#2. "RE: Nikon 5100 JPG compression" In response to Reply # 0
East Frisia, DE
As Marty mentioned, just viewing on a computer you will not see a big difference.
But each time you want to modify a JPEG image, you lost information more and more.
Basically the camera shoots in RAW, but if you have selected JPEG files, the onboard camera computer is looking at the settings you have and processes the RAW data and writes a JPEG to the card. The alternative is to have the camera write the RAW file to the card, and you do the RAW processing on your computer.
You may agree, it is the smarter way.
I would start to shot in RAW+ JPEG.
This way you have always the original and a JPEG image.
Gerold - Nikonian in East Frisia Eala Freya Fresena
#3. "RE: Nikon 5100 JPG compression" In response to Reply # 2
Always assume that the day will come in which you view one of your images and you see one that is absolutely breathtaking and you want to print it or crop it or something. You will wish for the absolute best in the starting photo. Set your camera for RAW or RAW + JPG with the largest and finest possible settings. If that requires a larger, more expensive memory card, so be it. Then, when THAT picture comes along, you won't find yourself wishing you had a better starting point.
#4. "RE: Nikon 5100 JPG compression" In response to Reply # 0
Silicon is cheap (as little as $1 or less per Gbyte for moderately fast media).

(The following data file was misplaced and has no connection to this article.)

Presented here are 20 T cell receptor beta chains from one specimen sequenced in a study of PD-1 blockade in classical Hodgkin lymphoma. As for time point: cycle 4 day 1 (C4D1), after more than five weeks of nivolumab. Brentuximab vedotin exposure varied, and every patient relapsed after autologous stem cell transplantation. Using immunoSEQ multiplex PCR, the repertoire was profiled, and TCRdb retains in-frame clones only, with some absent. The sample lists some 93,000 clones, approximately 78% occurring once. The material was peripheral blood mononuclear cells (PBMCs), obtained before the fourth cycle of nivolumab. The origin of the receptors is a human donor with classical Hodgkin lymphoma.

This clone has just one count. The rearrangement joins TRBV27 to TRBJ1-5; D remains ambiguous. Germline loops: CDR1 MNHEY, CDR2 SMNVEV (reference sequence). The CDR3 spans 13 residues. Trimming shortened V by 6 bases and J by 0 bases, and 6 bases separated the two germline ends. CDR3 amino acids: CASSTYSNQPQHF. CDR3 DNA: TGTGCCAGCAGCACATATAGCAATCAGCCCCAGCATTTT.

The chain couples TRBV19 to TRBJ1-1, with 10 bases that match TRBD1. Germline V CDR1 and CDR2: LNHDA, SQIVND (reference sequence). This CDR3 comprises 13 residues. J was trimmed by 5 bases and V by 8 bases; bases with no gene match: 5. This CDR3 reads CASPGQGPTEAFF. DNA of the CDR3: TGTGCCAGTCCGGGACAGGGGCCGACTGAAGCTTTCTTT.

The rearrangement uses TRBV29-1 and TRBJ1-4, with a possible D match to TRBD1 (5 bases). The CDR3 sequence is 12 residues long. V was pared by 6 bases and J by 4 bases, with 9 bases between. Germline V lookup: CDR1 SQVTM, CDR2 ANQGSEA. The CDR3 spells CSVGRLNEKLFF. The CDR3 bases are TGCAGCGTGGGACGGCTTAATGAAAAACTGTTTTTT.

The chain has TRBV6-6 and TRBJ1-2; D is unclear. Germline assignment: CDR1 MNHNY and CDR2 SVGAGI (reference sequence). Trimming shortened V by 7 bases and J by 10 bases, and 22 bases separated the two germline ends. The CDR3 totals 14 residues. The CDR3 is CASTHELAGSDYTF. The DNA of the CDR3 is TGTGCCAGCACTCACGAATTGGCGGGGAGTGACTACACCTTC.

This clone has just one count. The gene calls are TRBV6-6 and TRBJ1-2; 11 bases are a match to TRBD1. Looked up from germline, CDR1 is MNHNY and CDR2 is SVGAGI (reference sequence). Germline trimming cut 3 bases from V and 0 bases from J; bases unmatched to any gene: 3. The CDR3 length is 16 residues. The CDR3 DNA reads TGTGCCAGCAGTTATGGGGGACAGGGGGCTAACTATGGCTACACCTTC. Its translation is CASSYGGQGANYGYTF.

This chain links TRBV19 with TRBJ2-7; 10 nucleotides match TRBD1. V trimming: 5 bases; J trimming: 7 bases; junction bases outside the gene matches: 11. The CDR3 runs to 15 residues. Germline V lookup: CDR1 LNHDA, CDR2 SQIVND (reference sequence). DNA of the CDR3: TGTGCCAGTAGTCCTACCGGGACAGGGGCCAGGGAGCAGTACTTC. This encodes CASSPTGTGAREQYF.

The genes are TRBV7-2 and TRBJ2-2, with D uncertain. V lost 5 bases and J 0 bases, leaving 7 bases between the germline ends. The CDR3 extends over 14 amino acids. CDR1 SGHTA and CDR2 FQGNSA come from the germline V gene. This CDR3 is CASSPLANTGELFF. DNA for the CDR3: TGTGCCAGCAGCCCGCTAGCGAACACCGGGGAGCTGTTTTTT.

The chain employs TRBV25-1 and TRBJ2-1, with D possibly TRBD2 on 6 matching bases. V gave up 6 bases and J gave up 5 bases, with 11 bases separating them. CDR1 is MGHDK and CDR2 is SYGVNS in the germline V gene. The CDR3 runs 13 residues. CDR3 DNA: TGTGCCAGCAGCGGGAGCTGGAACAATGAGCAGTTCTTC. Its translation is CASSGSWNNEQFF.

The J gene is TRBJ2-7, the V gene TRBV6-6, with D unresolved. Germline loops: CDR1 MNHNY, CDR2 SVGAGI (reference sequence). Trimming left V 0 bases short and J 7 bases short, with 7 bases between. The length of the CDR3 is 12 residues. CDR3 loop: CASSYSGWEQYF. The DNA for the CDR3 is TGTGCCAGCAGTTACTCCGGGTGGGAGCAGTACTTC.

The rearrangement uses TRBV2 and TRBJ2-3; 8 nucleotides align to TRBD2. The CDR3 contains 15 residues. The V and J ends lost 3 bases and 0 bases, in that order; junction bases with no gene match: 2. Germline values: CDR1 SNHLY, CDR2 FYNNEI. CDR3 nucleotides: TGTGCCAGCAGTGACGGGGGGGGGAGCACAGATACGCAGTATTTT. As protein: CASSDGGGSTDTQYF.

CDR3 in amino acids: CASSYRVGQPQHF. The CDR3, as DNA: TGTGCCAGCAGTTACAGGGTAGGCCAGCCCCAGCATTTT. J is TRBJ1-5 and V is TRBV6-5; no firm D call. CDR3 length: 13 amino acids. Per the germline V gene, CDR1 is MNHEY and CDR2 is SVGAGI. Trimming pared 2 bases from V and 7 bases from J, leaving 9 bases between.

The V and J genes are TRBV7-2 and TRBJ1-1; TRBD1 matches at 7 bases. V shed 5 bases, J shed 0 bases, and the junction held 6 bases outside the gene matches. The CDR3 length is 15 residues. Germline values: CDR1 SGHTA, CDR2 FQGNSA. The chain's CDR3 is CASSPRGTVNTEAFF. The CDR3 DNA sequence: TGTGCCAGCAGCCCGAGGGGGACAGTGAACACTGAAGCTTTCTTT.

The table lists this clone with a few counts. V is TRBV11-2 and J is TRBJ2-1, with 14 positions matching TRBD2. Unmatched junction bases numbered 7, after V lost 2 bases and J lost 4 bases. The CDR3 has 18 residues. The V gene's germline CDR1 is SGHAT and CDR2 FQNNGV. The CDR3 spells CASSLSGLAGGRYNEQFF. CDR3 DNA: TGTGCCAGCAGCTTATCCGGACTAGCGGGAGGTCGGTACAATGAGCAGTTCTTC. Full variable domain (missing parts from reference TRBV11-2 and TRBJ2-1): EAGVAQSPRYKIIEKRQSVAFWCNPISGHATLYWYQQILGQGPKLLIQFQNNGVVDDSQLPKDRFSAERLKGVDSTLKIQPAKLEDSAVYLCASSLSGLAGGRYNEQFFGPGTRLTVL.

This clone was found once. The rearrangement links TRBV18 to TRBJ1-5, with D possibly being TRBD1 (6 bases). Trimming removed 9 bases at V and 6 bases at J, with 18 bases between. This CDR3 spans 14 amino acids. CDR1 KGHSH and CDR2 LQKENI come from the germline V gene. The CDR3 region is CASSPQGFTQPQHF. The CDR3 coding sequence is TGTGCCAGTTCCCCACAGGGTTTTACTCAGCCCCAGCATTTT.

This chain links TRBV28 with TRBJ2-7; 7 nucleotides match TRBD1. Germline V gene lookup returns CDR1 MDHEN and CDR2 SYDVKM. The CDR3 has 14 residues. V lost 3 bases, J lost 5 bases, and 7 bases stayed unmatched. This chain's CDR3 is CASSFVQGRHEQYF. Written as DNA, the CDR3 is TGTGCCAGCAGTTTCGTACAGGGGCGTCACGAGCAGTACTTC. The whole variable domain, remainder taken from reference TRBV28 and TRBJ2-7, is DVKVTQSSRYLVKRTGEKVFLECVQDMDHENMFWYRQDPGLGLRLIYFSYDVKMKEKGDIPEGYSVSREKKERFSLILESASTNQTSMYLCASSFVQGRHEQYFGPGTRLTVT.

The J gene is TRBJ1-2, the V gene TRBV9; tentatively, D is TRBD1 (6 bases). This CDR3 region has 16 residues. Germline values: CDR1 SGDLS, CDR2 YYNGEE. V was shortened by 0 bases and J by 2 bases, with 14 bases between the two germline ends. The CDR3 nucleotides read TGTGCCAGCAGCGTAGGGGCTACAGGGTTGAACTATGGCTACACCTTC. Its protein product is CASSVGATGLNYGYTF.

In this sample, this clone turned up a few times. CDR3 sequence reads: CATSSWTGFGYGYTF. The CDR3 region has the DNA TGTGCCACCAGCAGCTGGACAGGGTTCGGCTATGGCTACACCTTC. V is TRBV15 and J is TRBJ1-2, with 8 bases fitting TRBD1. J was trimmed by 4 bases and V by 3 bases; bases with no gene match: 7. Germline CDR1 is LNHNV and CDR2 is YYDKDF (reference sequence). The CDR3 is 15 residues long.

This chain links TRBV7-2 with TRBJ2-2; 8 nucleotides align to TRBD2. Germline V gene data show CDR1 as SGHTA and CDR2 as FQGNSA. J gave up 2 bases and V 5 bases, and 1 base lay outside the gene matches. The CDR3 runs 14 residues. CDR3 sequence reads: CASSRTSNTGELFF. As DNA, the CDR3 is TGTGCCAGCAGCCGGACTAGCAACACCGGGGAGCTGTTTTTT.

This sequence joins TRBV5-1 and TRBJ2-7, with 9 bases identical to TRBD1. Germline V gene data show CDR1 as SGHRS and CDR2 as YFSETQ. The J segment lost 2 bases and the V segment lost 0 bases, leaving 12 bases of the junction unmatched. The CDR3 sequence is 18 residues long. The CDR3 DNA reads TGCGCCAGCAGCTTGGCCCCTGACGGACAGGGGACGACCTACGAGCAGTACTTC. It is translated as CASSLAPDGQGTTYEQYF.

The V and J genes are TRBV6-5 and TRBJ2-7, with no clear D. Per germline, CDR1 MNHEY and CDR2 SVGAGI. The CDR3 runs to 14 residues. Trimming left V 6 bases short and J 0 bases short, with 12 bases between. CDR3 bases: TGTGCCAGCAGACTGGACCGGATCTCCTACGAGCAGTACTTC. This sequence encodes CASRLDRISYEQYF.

So I've always subscribed to the idea of capturing as much image quality as possible. RAW gives you the most options, but if you don't want to deal with post-capture processing, then properly exposed JPEG files at the highest quality is the way to go. There will be increasingly noticeable differences at higher compression ratios, and these will show up as "blocking" of colors when you look at your image at higher zoom ratios, or loss of edge contrast. These artifacts, which depend on the complexity of the images may (or may not) result in a loss of fine detail in images which you may wish you had saved. You can verify the amount of loss for yourself by collecting duplicate shots at various JPEG compression ratios. For 4x6" prints, or viewing at low resolution on a computer monitor (such as on a web page), these compression artifacts will be of little consequence even at JPEG BASIC (16:1), but may become apparent if images are destined for viewing in a larger format.
But silicon (or magnetic media) is cheap. So why sweat it? Save RAW and/or fine JPEG and no worries about what the camera did to your image.